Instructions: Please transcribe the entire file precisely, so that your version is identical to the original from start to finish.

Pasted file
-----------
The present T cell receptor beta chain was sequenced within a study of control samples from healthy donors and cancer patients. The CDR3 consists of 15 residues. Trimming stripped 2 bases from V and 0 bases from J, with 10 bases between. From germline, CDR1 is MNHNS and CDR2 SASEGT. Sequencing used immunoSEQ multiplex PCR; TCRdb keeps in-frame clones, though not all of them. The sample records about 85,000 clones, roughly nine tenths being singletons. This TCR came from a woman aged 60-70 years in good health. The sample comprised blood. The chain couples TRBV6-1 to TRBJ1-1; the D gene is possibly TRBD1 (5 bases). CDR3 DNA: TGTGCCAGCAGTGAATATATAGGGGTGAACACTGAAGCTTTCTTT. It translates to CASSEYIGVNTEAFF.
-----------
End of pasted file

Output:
The present T cell receptor beta chain was sequenced within a study of control samples from healthy donors and cancer patients. The CDR3 consists of 15 residues. Trimming stripped 2 bases from V and 0 bases from J, with 10 bases between. From germline, CDR1 is MNHNS and CDR2 SASEGT. Sequencing used immunoSEQ multiplex PCR; TCRdb keeps in-frame clones, though not all of them. The sample records about 85,000 clones, roughly nine tenths being singletons. This TCR came from a woman aged 60-70 years in good health. The sample comprised blood. The chain couples TRBV6-1 to TRBJ1-1; the D gene is possibly TRBD1 (5 bases). CDR3 DNA: TGTGCCAGCAGTGAATATATAGGGGTGAACACTGAAGCTTTCTTT. It translates to CASSEYIGVNTEAFF.